NASHVILLE, Tenn. (WKRN) – Larry Brown, whose accused of violently attacking half a dozen people in the parking garage of Ascension Saint Thomas Midtown in April was arrested twice within 24 hours. The assault charges and the latest public intoxication charges for Brown have all been dismissed, after being found not competent to stand trial.
“How could this happen? What kind of failures in our societal safety net have allowed this to go on for so long,” Kira Austin-Young proclaimed to News 2.
She said Brown assaulted her in 2017, “I saw his mugshot and I recognized him as the guy that had run up from behind and grabbed me.”
Austin-Young said Brown’s case is a text book example of how we as a society are failing.
“It’s just a failure for us all kind of as a society, that we don’t have a way to treat people like this long term and have them be in stable housing or have access to regular medical care, things that may help him and it’s making us all less safe because of this situation,” Kira Austin-Young explained.
The Mental Health Cooperative is a non-profit that specializes in serving people who have severe and persistent mental illnesses. They also work as the psychiatric provider in Davidson County jails.
“There are some very difficult situations where we, despite the best effort of multiple systems, we are not able to get that person to stay in treatment and to be perfectly honest there is limited options right now. The only time we can force them into care against their will is when they are meeting that commitment standard, when they are in danger to themselves or others and they go back to the hospital, but again as they no longer meet that criteria a hospital has to release them. You can’t just keep them,” Amanda Bracht who is the Senior Vice President of Clinical Services at the Mental Health Cooperative told News 2.
A letter from Vanderbilt to a judge determined Brown is not competent to stand trial. The letter saying, Brown’s “competency deficits” are primarily due to a neurocognitive disorder that is “not likely to respond to treatment or improve with time.”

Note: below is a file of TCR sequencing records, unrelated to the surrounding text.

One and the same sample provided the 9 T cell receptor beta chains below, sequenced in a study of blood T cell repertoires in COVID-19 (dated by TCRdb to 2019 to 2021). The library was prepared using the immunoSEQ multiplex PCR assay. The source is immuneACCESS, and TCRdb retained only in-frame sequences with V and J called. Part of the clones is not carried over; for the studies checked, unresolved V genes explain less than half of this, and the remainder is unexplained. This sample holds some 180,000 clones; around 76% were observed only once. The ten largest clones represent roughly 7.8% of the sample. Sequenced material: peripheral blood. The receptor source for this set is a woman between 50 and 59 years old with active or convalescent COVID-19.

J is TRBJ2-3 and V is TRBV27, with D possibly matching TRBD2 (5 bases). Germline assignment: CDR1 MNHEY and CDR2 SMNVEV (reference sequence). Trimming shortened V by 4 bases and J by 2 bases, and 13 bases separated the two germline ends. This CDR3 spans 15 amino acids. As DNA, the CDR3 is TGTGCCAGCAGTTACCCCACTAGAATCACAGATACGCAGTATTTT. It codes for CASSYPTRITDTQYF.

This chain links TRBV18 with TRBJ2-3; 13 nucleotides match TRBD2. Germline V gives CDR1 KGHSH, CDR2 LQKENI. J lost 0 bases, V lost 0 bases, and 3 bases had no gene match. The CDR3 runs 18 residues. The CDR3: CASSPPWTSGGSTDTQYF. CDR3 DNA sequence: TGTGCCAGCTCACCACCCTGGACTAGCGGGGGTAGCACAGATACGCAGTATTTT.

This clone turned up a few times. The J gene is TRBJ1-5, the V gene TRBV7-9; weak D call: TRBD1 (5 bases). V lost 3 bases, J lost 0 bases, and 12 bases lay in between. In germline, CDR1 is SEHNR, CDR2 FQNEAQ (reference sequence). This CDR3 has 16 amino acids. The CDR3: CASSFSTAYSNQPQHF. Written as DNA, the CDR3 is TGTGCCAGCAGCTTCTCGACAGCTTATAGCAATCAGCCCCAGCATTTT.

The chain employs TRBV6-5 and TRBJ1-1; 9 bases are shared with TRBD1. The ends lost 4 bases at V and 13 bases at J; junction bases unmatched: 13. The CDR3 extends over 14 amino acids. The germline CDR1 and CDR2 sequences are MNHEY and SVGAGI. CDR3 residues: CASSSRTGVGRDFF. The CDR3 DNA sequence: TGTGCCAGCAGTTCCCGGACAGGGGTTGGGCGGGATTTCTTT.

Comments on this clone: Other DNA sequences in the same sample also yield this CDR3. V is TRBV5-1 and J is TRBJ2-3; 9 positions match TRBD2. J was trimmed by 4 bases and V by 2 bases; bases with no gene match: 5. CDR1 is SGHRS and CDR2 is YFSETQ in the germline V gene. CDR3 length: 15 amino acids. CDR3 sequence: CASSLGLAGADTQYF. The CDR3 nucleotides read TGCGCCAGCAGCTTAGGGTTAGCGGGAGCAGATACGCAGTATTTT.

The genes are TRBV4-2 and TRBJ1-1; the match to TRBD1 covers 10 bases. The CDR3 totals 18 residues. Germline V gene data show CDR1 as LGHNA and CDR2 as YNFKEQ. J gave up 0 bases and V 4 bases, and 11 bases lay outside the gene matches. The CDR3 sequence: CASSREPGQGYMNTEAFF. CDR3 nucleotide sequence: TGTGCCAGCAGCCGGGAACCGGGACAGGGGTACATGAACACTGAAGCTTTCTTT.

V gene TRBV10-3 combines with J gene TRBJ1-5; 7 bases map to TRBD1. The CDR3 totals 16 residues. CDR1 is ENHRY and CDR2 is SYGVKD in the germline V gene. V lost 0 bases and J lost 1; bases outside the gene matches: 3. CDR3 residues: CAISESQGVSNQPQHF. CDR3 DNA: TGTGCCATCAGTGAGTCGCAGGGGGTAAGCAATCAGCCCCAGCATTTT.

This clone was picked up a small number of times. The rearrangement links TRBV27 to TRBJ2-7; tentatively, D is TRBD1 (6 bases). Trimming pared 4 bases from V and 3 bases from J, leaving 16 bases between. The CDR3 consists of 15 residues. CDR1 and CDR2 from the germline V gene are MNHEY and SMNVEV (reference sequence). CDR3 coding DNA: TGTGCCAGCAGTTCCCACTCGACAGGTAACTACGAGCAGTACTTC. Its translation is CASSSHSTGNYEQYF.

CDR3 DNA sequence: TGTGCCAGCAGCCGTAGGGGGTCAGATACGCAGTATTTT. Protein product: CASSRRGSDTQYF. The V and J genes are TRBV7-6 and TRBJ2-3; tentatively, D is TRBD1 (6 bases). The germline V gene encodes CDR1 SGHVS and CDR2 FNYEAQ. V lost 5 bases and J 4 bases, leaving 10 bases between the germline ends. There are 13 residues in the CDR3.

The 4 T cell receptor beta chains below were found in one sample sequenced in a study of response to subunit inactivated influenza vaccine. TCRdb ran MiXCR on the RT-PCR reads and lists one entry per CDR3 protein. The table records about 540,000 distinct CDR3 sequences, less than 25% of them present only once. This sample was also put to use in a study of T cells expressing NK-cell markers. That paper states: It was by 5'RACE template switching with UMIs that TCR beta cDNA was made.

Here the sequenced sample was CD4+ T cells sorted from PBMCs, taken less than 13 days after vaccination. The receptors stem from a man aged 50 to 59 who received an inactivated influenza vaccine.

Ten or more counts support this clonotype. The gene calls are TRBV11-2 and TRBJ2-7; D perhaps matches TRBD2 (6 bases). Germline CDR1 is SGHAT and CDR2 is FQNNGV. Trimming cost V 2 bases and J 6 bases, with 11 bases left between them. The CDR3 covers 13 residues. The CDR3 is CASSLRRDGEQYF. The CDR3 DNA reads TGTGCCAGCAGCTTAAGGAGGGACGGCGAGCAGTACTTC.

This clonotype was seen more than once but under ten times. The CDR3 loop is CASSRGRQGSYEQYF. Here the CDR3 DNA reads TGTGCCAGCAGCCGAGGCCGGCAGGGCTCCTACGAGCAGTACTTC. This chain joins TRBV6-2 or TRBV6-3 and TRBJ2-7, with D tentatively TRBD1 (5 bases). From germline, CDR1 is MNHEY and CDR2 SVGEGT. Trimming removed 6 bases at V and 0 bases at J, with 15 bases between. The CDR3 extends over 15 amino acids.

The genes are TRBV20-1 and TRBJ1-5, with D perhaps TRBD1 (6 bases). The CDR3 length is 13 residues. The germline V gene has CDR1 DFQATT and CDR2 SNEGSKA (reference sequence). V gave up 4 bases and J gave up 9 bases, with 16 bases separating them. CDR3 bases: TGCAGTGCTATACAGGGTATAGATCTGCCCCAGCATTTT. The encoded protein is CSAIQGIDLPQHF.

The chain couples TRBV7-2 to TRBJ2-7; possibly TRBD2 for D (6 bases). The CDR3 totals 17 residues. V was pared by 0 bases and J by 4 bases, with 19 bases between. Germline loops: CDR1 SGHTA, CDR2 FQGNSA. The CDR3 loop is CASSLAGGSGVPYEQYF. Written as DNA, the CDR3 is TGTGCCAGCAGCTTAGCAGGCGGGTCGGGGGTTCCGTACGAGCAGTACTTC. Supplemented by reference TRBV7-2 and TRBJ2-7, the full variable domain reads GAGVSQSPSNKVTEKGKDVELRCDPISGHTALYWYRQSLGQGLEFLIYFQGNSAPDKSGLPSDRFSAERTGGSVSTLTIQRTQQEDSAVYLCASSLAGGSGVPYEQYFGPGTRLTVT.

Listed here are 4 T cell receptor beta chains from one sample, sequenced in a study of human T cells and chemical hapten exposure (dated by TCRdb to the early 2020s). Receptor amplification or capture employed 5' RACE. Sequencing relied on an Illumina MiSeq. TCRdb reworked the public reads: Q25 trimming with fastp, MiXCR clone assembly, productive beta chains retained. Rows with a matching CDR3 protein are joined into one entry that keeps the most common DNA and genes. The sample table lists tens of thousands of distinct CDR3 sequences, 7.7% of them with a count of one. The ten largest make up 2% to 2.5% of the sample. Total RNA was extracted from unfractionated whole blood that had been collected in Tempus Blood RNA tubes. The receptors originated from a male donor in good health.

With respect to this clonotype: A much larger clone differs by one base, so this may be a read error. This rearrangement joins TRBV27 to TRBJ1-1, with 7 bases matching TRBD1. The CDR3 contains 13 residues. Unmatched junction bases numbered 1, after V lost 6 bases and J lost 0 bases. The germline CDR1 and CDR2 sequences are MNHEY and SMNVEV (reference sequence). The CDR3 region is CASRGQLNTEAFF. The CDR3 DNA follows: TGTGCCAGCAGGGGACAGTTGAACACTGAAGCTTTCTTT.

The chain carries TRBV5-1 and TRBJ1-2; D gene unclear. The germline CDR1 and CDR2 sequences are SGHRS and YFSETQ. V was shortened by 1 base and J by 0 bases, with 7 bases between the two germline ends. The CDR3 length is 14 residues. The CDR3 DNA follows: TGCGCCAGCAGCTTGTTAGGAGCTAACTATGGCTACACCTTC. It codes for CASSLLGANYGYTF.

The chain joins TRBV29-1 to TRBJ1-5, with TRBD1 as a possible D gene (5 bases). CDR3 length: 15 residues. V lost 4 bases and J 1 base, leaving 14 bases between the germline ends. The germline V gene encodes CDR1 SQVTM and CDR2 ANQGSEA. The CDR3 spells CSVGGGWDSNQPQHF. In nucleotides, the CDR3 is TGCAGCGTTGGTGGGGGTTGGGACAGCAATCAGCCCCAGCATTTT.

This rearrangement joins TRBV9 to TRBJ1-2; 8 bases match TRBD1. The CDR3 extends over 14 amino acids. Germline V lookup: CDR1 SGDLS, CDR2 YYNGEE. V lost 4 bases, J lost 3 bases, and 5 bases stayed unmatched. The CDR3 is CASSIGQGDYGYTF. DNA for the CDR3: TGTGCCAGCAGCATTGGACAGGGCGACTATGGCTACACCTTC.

Bracht explained there are limited legal options in a case like this, saying the only time they can force someone into care against their will is when they meet the commitment standard.
“Right now, there’s not one solution to fix that problem. I think it’s going to involve really looking at each case Individually and also looking at does there need to be any legislative changes in terms of what we call mandatory outpatient treatment. We do have mandatory outpatient treatment in Tennessee, but those laws are very restrictive and very few people meet that criteria, but other states have expanded outpatient treatment orders, so that if an individual has this pattern at some point you can intervene and say you have to adhere to outpatient treatment and if you don’t we are going to re-hospitalize you even if you are not meeting that immediate threat to self or other criteria in our current emergency commitment laws.”
She added that psychiatric hospitals are short term stabilization, averaging 2 to 5 days before patients are released.
Victims like Austin-Young said there have to be better options.
“I certainly don’t think this guy needs to be on the street, certainly there are constitutional reasons why he is and continues, but he obviously poses a danger to others and to himself.”